"We are not thinking machines that feel, we are feeling machines that think," said Dév Rishi Sahani, Nissan’s global head of customer experience data and analytics. He was speaking at Campaign and The Trade Desk’s Marketing Lab Live panel event discussing how brands can magnify the AI opportunity.
AI’s biggest opportunity, the panel agreed, is in cutting time spent on complex, repetitive tasks so that teams can invest more time on creative thinking.
People must ask smarter questions, instead of chasing "interesting but not impactful" data, said Diageo’s chief digital officer, Ben Sutherland. AI leads to more strategical, tactical and in-campaign decision making by giving marketers simple choices that they can quickly turn into action. "If you can provide a great experience and interface with the fully transparent data you know they are going to ask some smart questions – and something different will actually happen," he said.
It’s a special challenge for Diageo as they must constantly find new ways to keep heritage brands relevant – which, like Guinness, can be hundreds of years old. Sutherland advised that deep knowledge of market behaviour and customers is crucial for teams to know what particular business challenges to address.
New goals, new metrics
Rishi Sahani said that Nissan sets "very specific" goals around customer experience to connect on a personal level, particularly as more people shop online. Through things such as next-action recommendation models, Rishi Sahani explained that AI is helping Nissan shorten the customer journey and turn physical experiences into relevant digital experiences.
"Creative teams can create three or four different ways to say something. All four things are right but how do you remove perception bias?" he asked. "The team can spend two months discussing it, or AI can instantly figure out what works, unlocking the potential of creativity."
But you have to create learning models with a clear goal, he warned, creating models around what success looks like. Anna Forbes, UK general manager at The Trade Desk, added that added that by continuing to focus on the right goals marketers will help drive AI adoption and reap the benefits.
"Last click attribution, blanket viewability and completion rate metrics – we know they are not optimal and they encourage bad behaviour within the ecosystem," she said. "Sales data, purchase intent, brand uplift – these are metrics be need to be striving for."
Ian Liddicoat, CIO and head of data sciences at Publicis Groupe, said he sees a "wholesale shift" towards AI, saying that any brand not investing heavily in this area is "way behind the curve".
Liddicoat has seen machine learning bringing improvements of 30-40% with media and content – it has "revolutionised" media optimisation, he said, and the same thing will happen in the creative development process.
"We are allowing machine learning to say it’s this version – and it’s these features in this version – that are exciting this kind of consumer. That’s going to radically change the way creative agencies think, reaching smaller and smaller groups of consumers."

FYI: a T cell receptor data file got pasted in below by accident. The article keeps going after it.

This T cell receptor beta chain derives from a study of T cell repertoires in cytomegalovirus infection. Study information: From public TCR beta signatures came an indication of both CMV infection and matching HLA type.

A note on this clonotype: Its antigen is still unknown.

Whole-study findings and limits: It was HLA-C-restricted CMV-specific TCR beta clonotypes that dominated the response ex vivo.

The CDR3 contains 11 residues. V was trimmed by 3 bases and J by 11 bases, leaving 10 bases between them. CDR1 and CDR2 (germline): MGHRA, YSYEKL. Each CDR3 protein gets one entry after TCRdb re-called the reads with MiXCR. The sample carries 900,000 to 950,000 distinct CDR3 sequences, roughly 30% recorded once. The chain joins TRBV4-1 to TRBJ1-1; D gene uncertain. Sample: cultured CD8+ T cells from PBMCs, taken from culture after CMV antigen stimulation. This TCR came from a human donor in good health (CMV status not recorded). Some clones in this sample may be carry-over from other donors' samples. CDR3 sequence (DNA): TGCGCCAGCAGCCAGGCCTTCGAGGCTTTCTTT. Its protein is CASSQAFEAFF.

So how best to capitalise on AI’s potential?
Sutherland warned that creatives must not use AI to become "echo chamber", reinforcing previous decisions. AI provides a chance for brands to be more brave in how they engage new audiences. "It’s the role of the brand team to have those left-field thoughts and step significantly outside where they are," he said.
Sutherland said, where businesses such as Nissan and Diageo are largely digitising experiences for consumers, brands must reconsider the value exchange between consumers and brands – the shifting landscape requires different skills.
"The demand has never been higher," said Rishi Sahani, saying that there is no longer a real urgency to ‘sell’ the benefits of AI as the appetite is certainly already there, along with the solutions and technology. "Talent is hard to manage but it’s not that scarce," he continued. At a time when all the demand and supply is in place, but the pace of change is not as fast as it could be, Rishi Sahani said brands must take more risks.
"It’s a ‘fail fast’ approach," he said. "Take chances, be brave, set priorities. What are the next three things you want to do? What do you want to be known for?"
Three ways to maximise the AI opportunity
Ask smarter questions of your data
Have clear end-goals and create models around what success looks like for your brand. It will lead to tangible changes, not just interesting insights. Agency and Tech partners, can help explain exactly how to get machines giving the most useful, insightful recommendations.
Know your customer
Deep knowledge of your customers is crucial to know what particular business challenges to address. Think about the brand experience you are offering, and how AI can help you make it shorter and smarter. Humans still reign when it comes to creative and strategy, but marketers should feel comfortable leaving the boring number crunching and data analysis to AI.
Take risks to engage new audiences
Experiment with AI – implement a "fail fast" approach to help you make bolder decisions and stop recycling the same type of thinking. Rather than fight the rise of the machine, advertisers must teach them the right tricks and learn to work in harmony with them. Without the input of human feeling and emotion, machines will reach dead ends and struggle to find further solutions. The perfect collaboration between man and machine will help advertising reach the highest level of efficiency, insight and relevance.